Egypt’s revolution and our own

This editorial was originally published in the Philadelphia Inquirer.

Whatever comes next in Cairo, there are lessons from the American Revolution that should be taken to heart by all who wish the revolution in Egypt to succeed.

A poster, with a nod to Obama's "Hope" campaign. Illustration by Nick Bygon

The causes of unrest in Egypt – the political oppression, impoverishment and grossly inequitable distribution of wealth – bear little resemblance to the impulses behind the American Revolution. And clearly men who wore knee breeches and powdered their hair inhabited a world very different from the demonstrators in Tahrir Square.

But the principles for which the Founding Fathers fought kept the American Revolution from ending badly, in tyranny, as so many revolutions do. And the foundingest principle of them all – the one codified in the first three words of the Constitution — is that governments should reflect the will of the people, a sentiment that Egypt’s young revolutionaries clearly share.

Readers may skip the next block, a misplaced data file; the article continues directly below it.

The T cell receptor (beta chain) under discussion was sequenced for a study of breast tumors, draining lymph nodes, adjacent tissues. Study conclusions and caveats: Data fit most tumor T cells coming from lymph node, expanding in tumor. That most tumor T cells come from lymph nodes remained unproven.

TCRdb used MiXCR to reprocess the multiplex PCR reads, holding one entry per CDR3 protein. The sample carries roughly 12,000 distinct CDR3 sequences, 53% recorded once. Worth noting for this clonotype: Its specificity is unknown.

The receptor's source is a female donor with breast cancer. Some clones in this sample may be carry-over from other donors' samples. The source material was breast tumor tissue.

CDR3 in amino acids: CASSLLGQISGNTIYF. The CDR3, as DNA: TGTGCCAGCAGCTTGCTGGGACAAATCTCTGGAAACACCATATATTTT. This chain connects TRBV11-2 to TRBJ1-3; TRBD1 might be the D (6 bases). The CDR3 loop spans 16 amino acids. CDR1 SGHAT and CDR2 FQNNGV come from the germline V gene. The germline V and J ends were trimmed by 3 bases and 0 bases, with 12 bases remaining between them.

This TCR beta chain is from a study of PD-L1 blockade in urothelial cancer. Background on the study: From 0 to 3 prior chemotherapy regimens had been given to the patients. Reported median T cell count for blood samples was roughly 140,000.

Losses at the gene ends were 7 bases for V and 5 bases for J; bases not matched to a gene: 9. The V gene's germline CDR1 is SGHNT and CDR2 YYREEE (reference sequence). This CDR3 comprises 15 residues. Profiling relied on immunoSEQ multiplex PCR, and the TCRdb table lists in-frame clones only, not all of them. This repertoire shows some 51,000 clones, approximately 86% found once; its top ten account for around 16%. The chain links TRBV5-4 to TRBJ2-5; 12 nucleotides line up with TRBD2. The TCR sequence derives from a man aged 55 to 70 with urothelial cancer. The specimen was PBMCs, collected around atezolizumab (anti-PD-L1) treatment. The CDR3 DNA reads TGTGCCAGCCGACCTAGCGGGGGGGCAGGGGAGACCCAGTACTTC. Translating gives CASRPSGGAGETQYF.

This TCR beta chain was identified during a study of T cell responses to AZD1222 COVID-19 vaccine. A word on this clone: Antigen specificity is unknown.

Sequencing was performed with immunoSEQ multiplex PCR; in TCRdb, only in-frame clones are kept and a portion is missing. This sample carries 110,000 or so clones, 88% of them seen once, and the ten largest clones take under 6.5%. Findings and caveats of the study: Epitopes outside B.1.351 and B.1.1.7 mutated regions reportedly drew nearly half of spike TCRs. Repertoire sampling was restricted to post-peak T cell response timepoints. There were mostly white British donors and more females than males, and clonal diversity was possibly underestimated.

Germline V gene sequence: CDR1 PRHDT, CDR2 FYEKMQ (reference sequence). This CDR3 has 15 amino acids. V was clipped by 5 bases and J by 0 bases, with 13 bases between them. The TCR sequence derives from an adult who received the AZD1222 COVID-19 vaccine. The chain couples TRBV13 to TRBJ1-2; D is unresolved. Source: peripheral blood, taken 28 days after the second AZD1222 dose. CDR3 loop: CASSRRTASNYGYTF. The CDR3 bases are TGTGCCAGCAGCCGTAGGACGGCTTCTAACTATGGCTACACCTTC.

America and Egypt

President Obama made this point when he visited Cairo in June 2009 and said that “all people yearn for certain things: the ability to speak your mind and have a say in how you are governed; confidence in the rule of law and the equal administration of justice; government that is transparent and doesn’t steal from the people; the freedom to live as you choose. These are not just American ideas; they are human rights.”